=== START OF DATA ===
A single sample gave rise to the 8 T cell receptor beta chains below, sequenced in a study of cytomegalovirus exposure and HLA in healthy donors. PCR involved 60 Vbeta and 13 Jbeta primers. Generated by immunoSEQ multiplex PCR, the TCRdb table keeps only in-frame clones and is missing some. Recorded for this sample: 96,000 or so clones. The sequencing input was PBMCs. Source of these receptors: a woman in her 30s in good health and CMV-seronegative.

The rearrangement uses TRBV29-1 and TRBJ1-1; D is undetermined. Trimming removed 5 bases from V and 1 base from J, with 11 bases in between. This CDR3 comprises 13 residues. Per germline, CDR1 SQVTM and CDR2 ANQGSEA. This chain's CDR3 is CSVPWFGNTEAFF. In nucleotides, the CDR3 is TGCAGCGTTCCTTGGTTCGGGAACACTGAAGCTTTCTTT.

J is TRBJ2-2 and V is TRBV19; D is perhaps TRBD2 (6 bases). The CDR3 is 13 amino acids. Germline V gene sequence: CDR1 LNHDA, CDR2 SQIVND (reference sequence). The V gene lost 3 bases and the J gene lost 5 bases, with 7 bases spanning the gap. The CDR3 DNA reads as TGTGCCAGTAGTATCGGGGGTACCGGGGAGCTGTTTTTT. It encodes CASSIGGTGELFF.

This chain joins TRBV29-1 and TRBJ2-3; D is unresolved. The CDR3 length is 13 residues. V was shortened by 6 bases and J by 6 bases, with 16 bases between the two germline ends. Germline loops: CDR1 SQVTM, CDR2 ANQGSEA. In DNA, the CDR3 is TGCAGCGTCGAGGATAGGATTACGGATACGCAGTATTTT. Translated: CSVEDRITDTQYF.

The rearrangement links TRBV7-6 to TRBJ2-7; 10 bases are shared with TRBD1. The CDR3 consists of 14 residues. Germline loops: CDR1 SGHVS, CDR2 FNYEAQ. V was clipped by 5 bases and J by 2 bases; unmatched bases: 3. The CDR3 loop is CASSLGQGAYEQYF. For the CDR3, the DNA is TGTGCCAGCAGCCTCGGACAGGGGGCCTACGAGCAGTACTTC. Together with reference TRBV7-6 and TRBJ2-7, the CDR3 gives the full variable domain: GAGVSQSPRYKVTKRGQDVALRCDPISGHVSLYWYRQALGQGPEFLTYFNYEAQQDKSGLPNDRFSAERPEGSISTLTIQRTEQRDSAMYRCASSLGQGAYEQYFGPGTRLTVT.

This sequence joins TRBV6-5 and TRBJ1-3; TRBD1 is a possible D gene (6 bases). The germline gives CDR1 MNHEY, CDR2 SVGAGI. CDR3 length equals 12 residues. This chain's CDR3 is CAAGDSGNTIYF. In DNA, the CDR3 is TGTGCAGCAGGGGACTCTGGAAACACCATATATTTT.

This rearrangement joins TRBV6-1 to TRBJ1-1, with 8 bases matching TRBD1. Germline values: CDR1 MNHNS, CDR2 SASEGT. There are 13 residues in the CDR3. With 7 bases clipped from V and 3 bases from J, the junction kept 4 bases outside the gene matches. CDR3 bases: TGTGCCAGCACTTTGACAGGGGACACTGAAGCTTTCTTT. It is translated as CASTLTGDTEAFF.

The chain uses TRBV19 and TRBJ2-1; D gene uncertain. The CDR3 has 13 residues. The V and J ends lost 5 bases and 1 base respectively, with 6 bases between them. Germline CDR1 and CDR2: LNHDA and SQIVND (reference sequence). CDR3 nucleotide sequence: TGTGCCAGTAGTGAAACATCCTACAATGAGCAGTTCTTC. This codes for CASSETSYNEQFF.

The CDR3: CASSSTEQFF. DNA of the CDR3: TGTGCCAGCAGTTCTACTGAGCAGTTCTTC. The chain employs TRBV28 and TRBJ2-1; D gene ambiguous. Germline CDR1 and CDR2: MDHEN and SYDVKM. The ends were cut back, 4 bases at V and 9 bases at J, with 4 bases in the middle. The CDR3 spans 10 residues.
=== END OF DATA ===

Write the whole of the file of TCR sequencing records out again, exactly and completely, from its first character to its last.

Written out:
A single sample gave rise to the 8 T cell receptor beta chains below, sequenced in a study of cytomegalovirus exposure and HLA in healthy donors. PCR involved 60 Vbeta and 13 Jbeta primers. Generated by immunoSEQ multiplex PCR, the TCRdb table keeps only in-frame clones and is missing some. Recorded for this sample: 96,000 or so clones. The sequencing input was PBMCs. Source of these receptors: a woman in her 30s in good health and CMV-seronegative.

The rearrangement uses TRBV29-1 and TRBJ1-1; D is undetermined. Trimming removed 5 bases from V and 1 base from J, with 11 bases in between. This CDR3 comprises 13 residues. Per germline, CDR1 SQVTM and CDR2 ANQGSEA. This chain's CDR3 is CSVPWFGNTEAFF. In nucleotides, the CDR3 is TGCAGCGTTCCTTGGTTCGGGAACACTGAAGCTTTCTTT.

J is TRBJ2-2 and V is TRBV19; D is perhaps TRBD2 (6 bases). The CDR3 is 13 amino acids. Germline V gene sequence: CDR1 LNHDA, CDR2 SQIVND (reference sequence). The V gene lost 3 bases and the J gene lost 5 bases, with 7 bases spanning the gap. The CDR3 DNA reads as TGTGCCAGTAGTATCGGGGGTACCGGGGAGCTGTTTTTT. It encodes CASSIGGTGELFF.

This chain joins TRBV29-1 and TRBJ2-3; D is unresolved. The CDR3 length is 13 residues. V was shortened by 6 bases and J by 6 bases, with 16 bases between the two germline ends. Germline loops: CDR1 SQVTM, CDR2 ANQGSEA. In DNA, the CDR3 is TGCAGCGTCGAGGATAGGATTACGGATACGCAGTATTTT. Translated: CSVEDRITDTQYF.

The rearrangement links TRBV7-6 to TRBJ2-7; 10 bases are shared with TRBD1. The CDR3 consists of 14 residues. Germline loops: CDR1 SGHVS, CDR2 FNYEAQ. V was clipped by 5 bases and J by 2 bases; unmatched bases: 3. The CDR3 loop is CASSLGQGAYEQYF. For the CDR3, the DNA is TGTGCCAGCAGCCTCGGACAGGGGGCCTACGAGCAGTACTTC. Together with reference TRBV7-6 and TRBJ2-7, the CDR3 gives the full variable domain: GAGVSQSPRYKVTKRGQDVALRCDPISGHVSLYWYRQALGQGPEFLTYFNYEAQQDKSGLPNDRFSAERPEGSISTLTIQRTEQRDSAMYRCASSLGQGAYEQYFGPGTRLTVT.

This sequence joins TRBV6-5 and TRBJ1-3; TRBD1 is a possible D gene (6 bases). The germline gives CDR1 MNHEY, CDR2 SVGAGI. CDR3 length equals 12 residues. This chain's CDR3 is CAAGDSGNTIYF. In DNA, the CDR3 is TGTGCAGCAGGGGACTCTGGAAACACCATATATTTT.

This rearrangement joins TRBV6-1 to TRBJ1-1, with 8 bases matching TRBD1. Germline values: CDR1 MNHNS, CDR2 SASEGT. There are 13 residues in the CDR3. With 7 bases clipped from V and 3 bases from J, the junction kept 4 bases outside the gene matches. CDR3 bases: TGTGCCAGCACTTTGACAGGGGACACTGAAGCTTTCTTT. It is translated as CASTLTGDTEAFF.

The chain uses TRBV19 and TRBJ2-1; D gene uncertain. The CDR3 has 13 residues. The V and J ends lost 5 bases and 1 base respectively, with 6 bases between them. Germline CDR1 and CDR2: LNHDA and SQIVND (reference sequence). CDR3 nucleotide sequence: TGTGCCAGTAGTGAAACATCCTACAATGAGCAGTTCTTC. This codes for CASSETSYNEQFF.

The CDR3: CASSSTEQFF. DNA of the CDR3: TGTGCCAGCAGTTCTACTGAGCAGTTCTTC. The chain employs TRBV28 and TRBJ2-1; D gene ambiguous. Germline CDR1 and CDR2: MDHEN and SYDVKM. The ends were cut back, 4 bases at V and 9 bases at J, with 4 bases in the middle. The CDR3 spans 10 residues.